Mark and I are still hooked on Lost, Invasion and Alias (thank goodness it is getting better). After sampling the Papa Johns new perfect pan leftovers from Mark and Brett’s Monday night meeting, we picked one up for ourselves as a Friday treat. While it was getting ready we headed out to Netherworld (the second game store in Madison) and were impressed with the selection of such a small store. While we enjoyed our delicious pizza (why does it taste so much better than the regular?) we watched Threshold and were impressed with the decent plot line- it wasn't too hard to pick up the facts even though this was our first show.
This week we also enjoyed our first NetFlix via mail. Our first treat was 4400, a cable tv show that our local video store doesn't stock. It was really captivating and we can't wait to get the next one. We also watched Magnetic Storm, a fun Nova pick. We can't wait to get the next movie in our queue!
To round out the week we headed out to the Arboretum to take some pictures of the changing fall colors. It still amazes me how biology can create such wonderful changes. Mark found a great site that discussed how some trees will have red leaves on the outside layer of leaves to protect the chlorophyll from the sun- in the Arboretum we saw several cases, mainly in Ash and Maples, where the side hit by the sun had a red layer of leaves protecting the yellow leaves underneath- Amazing!
Last Saturday we said farewell to the summer weather by going on a mushroom foray at Devil's Lake with the local mycological society. Our friend Natalie went with us, as she is also a mushroom hound, and was interested in the hope of also learning about lichens. We started the foray around 10:15 am and heard a little introduction from some of the members, mostly professors and grad students here at the UW, and from there went off exploring into the woods (off the path!) to find what mushrooms and lichen that we could. At first it was hard but then we started seeing mushrooms everywhere! We discovered we are really good at finding poisionous mushrooms, so we'll never eat what we find in the woods, much to our future selves liking. They found a very large white amanita gemmata, some honey mushrooms, puffballs, dead man's fingers, orange peels, jelly, wood ear, shelf mushrooms and many colors of lichens (an important barometer for air quality, like crustose), which they were happy to identify for us and detail what they ate, how they worked, and their role in the local environment. There were even mushrooms that fed on other mushrooms, and the lichen was a master/slave relationship between a fungus and algae. At the end, all the mushrooms collected by everyone were laid out on a picnic table, and it was filled to the brim.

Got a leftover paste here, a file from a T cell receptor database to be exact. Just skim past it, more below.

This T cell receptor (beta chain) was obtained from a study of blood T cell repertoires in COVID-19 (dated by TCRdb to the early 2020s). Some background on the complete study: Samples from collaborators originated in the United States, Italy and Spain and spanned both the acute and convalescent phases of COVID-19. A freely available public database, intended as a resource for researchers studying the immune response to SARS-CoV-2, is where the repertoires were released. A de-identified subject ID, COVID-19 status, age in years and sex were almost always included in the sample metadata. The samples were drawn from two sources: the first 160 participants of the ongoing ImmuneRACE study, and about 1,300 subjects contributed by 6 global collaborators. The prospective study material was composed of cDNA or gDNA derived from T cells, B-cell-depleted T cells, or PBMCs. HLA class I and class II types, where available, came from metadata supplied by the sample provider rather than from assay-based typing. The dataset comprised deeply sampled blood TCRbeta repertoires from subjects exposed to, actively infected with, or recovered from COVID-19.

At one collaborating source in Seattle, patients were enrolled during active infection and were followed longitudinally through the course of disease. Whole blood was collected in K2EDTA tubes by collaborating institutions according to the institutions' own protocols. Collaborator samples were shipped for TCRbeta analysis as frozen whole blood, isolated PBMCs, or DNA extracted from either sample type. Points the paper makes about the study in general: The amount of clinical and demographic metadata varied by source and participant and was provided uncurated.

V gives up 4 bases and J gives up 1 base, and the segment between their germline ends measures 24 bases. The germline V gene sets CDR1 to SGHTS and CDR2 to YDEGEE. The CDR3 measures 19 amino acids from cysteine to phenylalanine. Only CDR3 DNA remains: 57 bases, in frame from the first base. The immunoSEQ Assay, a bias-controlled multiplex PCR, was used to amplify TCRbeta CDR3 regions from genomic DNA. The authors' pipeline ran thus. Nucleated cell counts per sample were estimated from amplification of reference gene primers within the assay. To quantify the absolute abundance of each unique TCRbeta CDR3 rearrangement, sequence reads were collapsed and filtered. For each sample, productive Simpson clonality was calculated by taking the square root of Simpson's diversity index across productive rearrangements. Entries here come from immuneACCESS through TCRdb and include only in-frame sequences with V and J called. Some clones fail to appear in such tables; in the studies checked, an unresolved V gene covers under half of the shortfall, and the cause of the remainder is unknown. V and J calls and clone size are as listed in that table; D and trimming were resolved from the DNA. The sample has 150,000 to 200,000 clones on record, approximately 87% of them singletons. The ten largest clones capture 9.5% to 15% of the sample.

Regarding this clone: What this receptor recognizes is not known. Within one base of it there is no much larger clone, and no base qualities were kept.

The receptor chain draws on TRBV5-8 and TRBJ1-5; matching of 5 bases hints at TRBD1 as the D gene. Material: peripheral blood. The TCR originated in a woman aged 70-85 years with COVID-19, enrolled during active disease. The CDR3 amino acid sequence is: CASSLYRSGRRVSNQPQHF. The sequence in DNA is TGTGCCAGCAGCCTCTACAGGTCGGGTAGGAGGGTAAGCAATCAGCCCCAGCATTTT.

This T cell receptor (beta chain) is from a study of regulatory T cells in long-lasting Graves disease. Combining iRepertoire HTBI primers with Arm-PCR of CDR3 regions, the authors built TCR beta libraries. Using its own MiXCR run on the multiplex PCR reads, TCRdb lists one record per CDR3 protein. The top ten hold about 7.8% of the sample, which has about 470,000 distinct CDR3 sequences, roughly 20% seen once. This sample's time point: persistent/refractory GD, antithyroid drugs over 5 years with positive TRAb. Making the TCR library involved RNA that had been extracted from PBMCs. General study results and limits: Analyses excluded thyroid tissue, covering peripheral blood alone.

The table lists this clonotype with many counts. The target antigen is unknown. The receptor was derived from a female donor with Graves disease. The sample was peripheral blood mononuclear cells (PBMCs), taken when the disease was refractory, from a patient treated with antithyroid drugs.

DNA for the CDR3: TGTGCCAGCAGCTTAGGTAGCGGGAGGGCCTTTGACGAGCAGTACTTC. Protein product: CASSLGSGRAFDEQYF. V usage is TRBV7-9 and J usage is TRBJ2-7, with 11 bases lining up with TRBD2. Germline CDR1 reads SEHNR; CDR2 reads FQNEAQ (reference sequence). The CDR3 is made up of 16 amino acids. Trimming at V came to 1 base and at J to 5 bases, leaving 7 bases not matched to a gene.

Following a picnic lunch, we stopped on the way back to Madison at a very large Delaney's surplus store, with an outdoor exhibit in the back with sculptures of metal. Most were fashioned to look like animals, or some weird amusement park rides, for robots. There was a symphony of animal instruments, and some weird bug shaped animals, all rusting away with their old farm equipment skeletons. It was a sight to see. Inside, we found some decks of cards and dice, and a Coke pub glass, all very cheap, which made our travel experience complete.
Friday night, it was a trip to see Serenity with Matt, Burr and Natalie. You didn't need to see all the episodes to understand what happened in the movie, but since we had and loved them, the movie was excellent and funny and scary and sad and hopeful all in one. Two hours of action, with the crowd being very into everything, laughing, gasping, it was like we were in a living room with 300 other people watching our favorite show. We'll definitely have to get this when it comes out on DVD, along with the original series.